I am a Christian, born near Toronto, Ontario, transplanted in Alberta in 1978 when I came here as a young widow to attend Bible college. There I met and married Ian. We’ve been happily married for 34 years, and were blessed with 7 wonderful children. We live on 5 acres in the farm country north of Edmonton, Alberta, Canada.
Our 3 grown daughters live in the closest town, 20 minutes away. Our 2 grown sons live an hour away in the city. Only Nathaniel (17) remains at home with us, but we see the others often.
Among my favourite things are reading, animals, wildflowers and music. I am on a continuing journey of growth and personal development. WRITING is my passion!!
One of our 7 children, our eldest son James, was taken from us on Dec. 12, 2009, at age 25. James was an exemplary son, and best of friends with all of his sisters and brothers. He is very much missed by us all.
I would like to “introduce” to you this young man I was privileged and proud to call my son, by sharing something I wrote about him just after he died…
Some people called him a big teddy bear. I called him my Gentle Giant.
From the time he was born we knew James was going to be a big guy. Apparently he was in a hurry to be born, but didn’t want to venture out on his own… the doctors were convinced that he was malnourished and needed help being born ahead of schedule… but when he arrived, we could see he had us all fooled. At well over ten pounds, he was the biggest baby in the nursery. Nurses kidded us about this little boy who would go straight from the hospital to kindergarten!
He was an easy baby… the only one of our seven to sleep through the night at an early age. He was a bright little boy, and most definitely ALL boy despite being the only brother among three sisters, till his first brother came along when he was seven years old. His favourite toy was his Lego blocks, and he got his dad and all his sisters involved building all sorts of amazing things.
His sense of humour made itself evident very early. He was barely eighteen months old the evening that three-year-old Irene squealed from the bedroom that James was going to pinch her. I stepped to the bedroom doorway to see what the commotion was all about, just in time to see tiny James crawling across the bed, grinning mischievously, finger and thumb opening and closing like pincers, chanting softly, “Nipper napper, nipper napper…”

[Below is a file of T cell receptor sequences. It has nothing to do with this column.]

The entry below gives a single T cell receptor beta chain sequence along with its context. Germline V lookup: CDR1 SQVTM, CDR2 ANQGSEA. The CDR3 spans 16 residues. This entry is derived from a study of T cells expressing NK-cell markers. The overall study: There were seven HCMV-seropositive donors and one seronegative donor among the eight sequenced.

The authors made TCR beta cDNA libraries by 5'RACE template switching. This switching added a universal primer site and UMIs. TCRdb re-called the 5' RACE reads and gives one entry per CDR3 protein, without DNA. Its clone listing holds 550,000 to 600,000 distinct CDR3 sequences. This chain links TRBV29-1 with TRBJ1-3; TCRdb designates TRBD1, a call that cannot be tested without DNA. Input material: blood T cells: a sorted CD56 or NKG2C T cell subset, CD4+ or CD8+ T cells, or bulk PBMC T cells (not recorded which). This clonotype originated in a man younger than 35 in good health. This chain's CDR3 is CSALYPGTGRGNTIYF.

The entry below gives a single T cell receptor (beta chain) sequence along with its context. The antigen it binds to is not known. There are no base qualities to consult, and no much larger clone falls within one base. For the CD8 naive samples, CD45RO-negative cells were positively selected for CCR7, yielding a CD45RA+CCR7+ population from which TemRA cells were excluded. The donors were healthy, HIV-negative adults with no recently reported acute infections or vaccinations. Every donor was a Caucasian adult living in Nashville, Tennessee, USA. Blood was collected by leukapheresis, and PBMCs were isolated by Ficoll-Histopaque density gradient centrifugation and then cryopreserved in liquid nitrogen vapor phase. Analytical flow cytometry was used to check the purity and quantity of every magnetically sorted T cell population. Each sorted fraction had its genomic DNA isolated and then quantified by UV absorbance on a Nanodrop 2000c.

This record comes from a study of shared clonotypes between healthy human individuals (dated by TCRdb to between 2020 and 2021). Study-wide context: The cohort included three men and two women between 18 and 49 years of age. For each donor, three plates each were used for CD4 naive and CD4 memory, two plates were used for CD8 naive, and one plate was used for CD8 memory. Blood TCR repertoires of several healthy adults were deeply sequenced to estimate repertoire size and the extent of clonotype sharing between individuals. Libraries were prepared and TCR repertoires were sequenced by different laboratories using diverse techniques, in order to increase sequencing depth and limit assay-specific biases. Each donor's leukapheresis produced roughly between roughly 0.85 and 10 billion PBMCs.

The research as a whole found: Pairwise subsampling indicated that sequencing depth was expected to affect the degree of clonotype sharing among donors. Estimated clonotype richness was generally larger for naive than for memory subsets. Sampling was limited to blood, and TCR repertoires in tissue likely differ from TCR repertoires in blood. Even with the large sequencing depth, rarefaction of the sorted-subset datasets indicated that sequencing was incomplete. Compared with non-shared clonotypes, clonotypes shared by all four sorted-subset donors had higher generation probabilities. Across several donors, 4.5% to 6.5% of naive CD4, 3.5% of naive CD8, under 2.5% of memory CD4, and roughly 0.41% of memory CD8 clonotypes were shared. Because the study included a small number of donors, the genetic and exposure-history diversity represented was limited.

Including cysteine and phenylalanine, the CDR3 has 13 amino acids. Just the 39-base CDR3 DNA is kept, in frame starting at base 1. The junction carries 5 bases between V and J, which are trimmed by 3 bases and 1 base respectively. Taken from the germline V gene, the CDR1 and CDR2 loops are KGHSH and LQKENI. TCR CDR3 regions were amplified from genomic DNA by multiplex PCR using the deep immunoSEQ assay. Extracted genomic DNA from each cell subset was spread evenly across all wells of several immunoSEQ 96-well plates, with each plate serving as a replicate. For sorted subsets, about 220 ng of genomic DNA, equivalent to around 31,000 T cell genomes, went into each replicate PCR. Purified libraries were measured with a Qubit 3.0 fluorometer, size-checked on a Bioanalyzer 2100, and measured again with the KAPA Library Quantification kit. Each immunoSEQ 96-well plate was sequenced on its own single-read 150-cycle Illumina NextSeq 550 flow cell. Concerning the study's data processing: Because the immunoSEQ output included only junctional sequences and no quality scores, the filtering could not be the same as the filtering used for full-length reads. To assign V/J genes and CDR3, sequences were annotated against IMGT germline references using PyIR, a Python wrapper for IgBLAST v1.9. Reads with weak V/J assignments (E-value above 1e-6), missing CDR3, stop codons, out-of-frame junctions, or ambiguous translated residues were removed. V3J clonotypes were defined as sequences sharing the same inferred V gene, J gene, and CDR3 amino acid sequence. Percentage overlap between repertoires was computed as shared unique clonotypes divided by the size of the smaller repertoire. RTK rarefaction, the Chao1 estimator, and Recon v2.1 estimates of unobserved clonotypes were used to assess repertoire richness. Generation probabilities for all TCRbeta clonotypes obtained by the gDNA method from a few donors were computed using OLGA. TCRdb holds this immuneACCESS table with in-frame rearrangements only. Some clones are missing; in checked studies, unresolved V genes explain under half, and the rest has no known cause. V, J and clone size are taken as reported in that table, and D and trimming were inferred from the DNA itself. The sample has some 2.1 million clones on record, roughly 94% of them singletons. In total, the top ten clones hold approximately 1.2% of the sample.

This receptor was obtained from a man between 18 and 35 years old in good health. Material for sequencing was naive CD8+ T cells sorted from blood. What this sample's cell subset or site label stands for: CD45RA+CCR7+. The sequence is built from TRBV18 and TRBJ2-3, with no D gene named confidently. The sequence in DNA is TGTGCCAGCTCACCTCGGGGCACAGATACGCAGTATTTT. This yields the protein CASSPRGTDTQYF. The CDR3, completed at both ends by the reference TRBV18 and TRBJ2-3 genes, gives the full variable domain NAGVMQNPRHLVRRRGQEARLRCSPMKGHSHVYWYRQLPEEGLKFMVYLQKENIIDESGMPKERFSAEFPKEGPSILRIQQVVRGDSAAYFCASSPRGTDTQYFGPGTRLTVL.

James was homeschooled all his life, through high school and into his fourth year of university. Back in the late 1980s when we started, homeschooling families were a rarity. Friends and relatives worried that our children would not be properly taught, and would be poorly socialized. The next biggest concern was, “How will they ever learn to use the computer??? After all, you don’t have the money to BUY a computer, let alone take lessons so you can teach your children how to use it. And they’ll never get anywhere in today’s world if they are not computer literate!”
Well, guess what? We got our first used computer when James was four years old. It came with a pile of games on floppy disks. Guess who climbed up on the chair in front of the computer and slid a floppy in the drive and proceeded to teach his big sister and his DAD how to play the games? One small boy who had never seen a computer before, and didn’t even know how to read yet.
James spent several years as a camper at Whitney Lake Bible Camp, run by Canadian Sunday School Mission. He was one of the lucky ones… his own dad was his counsellor, so he didn’t suffer the homesickness that so many young children do in their first years at camp. After that first year, James earned his way to camp free of charge, by memorizing passages of scripture… up to 100 verses each winter. There he learned Bible lessons, arts and crafts, and such skills as archery, canoeing, swimming.